The mind-body physician and bestselling author discusses why she left conventional medicine due to its limitations and bottom-line focus; how she explored healing in the complementary and alternative medicine world only to discover it also had a shadow side; and why she now recommends approaching health care to both realms with an open mind to gain the best possible health outcome. She distinguishes between curing, the elimination of all evidence of disease; and healing, a restoration of wholeness, and says connecting with our “whole health intelligences”—mental, intuitive, emotional and somatic—is what makes our bodies miracle-prone.
Conscious Eating: Food Dehydration Made Easy: Best Ways to Preserve the Harvest
Byline: Sheila Julson
Drying food is the oldest known method of food preservation, dating back to 12,000 B.C, and today food dehydrators make it easy and convenient. It is a simpler and more forgiving process than canning and works for all kinds of food—fruit, veggies, meat, fish, herbs and nuts. Leftover strawberries can be dehydrated for snacks, and dehydrated vegetables can be used in soups or stews. Starter dehydrators can be bought for about $50, and they can also be easily found at rummage sales and resale shops. With recipes for mango leather and air-drying fresh herbs.
Consider reaching out to local purveyors of home food dehydrators, classes on dehydrating foods or interviewing someone that does a lot of dehydrating for extra tips and recipes.
Green Living: Conscious Consumerism: Sharing and Reselling on the Rise
Byline: Sheila Julson
To combat rising inflation that is squeezing many family budgets, Americans are increasingly exploring shared resources like tool libraries as well as shopping alternatives like thrift shops and rummage sales. Local in nature, but often aided by online technology, the methods save people money while also reducing the impact of excess consumerism on the environment. A sidebar of tips on purchasing secondhand clothing, children’s items, furniture and electronics is included.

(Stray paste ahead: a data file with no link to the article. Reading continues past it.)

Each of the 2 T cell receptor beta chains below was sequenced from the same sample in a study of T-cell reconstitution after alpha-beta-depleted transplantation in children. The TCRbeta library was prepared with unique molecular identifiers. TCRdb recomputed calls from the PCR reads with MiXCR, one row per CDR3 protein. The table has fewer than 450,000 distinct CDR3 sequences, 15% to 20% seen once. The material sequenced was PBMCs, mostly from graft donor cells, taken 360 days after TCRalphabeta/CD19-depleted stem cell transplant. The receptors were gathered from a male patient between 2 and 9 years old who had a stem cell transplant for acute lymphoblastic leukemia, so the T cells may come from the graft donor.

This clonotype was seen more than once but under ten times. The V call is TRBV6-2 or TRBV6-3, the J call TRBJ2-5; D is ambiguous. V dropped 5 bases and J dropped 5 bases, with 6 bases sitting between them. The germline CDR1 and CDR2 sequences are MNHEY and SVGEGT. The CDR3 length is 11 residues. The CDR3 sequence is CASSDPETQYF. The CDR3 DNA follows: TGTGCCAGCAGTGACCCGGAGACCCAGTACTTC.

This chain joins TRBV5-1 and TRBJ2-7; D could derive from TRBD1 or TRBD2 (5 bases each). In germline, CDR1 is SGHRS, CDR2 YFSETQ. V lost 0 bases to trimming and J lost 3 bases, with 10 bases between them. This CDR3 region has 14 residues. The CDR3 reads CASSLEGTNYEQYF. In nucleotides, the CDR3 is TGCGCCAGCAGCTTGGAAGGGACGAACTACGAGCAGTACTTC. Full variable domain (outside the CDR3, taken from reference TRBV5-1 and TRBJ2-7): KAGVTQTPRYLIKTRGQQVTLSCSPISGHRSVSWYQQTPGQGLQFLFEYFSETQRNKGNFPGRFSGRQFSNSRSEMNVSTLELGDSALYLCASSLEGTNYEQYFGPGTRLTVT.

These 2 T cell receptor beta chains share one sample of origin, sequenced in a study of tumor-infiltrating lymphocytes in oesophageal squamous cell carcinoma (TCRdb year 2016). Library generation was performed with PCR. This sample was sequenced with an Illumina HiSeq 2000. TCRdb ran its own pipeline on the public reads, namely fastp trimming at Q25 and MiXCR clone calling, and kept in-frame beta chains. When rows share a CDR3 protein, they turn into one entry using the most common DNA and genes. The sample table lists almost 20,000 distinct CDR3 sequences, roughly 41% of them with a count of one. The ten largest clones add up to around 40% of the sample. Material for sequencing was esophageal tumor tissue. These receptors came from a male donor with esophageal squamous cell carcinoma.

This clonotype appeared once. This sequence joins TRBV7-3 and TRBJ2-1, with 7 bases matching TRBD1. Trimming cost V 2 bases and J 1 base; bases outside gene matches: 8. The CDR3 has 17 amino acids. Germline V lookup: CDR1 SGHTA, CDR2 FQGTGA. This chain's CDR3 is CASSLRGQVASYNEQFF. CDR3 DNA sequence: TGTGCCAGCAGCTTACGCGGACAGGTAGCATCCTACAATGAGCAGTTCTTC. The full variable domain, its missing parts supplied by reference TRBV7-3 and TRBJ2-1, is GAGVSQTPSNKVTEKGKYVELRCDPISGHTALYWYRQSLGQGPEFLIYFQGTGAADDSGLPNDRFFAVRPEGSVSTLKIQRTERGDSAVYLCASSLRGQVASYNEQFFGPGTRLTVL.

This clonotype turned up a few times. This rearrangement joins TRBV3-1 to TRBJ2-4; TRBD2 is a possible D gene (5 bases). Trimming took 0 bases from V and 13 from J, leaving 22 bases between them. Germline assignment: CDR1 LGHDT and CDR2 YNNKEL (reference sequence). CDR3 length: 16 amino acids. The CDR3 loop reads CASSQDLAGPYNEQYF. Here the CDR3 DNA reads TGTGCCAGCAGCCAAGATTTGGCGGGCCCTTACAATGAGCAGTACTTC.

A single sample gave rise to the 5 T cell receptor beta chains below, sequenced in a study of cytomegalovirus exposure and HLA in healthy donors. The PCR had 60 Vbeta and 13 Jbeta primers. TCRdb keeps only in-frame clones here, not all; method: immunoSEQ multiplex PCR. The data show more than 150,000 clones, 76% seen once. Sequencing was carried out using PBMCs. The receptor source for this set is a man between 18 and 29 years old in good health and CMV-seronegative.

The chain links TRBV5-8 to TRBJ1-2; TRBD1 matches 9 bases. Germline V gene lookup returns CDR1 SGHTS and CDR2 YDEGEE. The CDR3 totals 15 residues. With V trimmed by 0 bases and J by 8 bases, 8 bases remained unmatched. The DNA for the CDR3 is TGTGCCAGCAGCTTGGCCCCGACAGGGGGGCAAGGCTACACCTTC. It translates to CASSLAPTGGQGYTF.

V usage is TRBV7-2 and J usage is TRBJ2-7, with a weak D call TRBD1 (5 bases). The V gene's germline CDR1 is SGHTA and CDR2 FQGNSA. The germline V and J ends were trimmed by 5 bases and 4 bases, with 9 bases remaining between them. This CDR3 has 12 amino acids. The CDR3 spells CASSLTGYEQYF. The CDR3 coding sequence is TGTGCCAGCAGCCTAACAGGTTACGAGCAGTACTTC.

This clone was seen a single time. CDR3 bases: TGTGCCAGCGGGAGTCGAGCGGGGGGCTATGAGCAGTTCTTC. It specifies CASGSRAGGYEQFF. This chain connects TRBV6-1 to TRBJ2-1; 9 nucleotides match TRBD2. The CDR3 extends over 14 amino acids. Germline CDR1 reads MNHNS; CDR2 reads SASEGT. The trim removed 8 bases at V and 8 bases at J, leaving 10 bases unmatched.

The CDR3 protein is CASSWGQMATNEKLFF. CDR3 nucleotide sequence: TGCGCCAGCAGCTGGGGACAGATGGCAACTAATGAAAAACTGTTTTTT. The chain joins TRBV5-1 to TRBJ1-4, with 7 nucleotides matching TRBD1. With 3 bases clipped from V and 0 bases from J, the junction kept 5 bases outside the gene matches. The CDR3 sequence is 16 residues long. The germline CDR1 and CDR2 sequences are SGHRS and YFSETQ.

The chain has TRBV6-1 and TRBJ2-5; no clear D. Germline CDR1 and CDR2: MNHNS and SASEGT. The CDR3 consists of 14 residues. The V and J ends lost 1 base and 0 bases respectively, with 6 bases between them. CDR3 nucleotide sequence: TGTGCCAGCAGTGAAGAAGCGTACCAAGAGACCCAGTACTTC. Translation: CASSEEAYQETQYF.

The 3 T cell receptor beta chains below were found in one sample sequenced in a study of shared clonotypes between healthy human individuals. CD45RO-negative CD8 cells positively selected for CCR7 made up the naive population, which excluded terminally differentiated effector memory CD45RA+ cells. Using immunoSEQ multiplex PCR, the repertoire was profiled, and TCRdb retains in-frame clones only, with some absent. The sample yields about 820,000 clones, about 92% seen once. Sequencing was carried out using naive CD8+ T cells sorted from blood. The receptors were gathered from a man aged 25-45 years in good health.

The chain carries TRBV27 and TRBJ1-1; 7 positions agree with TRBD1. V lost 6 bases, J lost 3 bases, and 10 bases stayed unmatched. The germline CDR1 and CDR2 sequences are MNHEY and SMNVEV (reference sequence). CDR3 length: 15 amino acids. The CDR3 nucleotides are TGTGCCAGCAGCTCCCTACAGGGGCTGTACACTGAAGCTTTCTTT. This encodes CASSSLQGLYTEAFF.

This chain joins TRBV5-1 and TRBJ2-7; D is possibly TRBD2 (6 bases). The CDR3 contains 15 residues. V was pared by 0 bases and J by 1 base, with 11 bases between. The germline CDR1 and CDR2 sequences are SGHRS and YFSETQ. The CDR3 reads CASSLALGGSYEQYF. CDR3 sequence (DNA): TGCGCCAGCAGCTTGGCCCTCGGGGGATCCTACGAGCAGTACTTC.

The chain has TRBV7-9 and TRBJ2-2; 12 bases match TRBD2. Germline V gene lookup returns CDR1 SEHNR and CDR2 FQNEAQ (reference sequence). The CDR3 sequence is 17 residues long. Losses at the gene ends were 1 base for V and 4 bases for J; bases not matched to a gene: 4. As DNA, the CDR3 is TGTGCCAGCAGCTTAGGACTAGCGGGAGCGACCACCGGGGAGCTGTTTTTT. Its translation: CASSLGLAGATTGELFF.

Natural Pet: Healthier Pets: Top Supplements for Dogs and Cats
Byline: Shawn Messonnier
The market is awash in pet supplements, so it’s often difficult figuring out what a dog or cat really needs. However, every pet should have the basics: a vitamin-mineral product, an enzyme and probiotic combination, and a fatty acid. For older animals, a choline supplement may delay the onset of cognitive disorder. Any tweaking of diet and supplements can follow regular testing that diagnoses disease in the early stages.
Inspiration: Living Life in Full Color
Byline: Marlaina Donato
At this time of year, in many parts of the world, nature saves her best for last. She dresses the trees in unapologetic glory, inviting us to live more boldly before it’s too late, to express the passions we’ve held in for dear life. Autumn gives us much-needed permission to let our hair down, to let our locks go silver or feisty red, to let our souls blow in the wind and come in for dinner a little late and disheveled.
Eco Tip: Back to School with the Planet in Mind
The start of the school year, a time of fresh beginnings, is also an opportunity to make Earth-friendly decisions that balance sustainability against kids’ desires for the coolest new gadgets and garments. Consider reusing old lunchboxes and backpacks, introducing kids to the secondhand clothing market, buying school supplies made of recycled or sustainable materials and encouraging kids to walk or bike to school.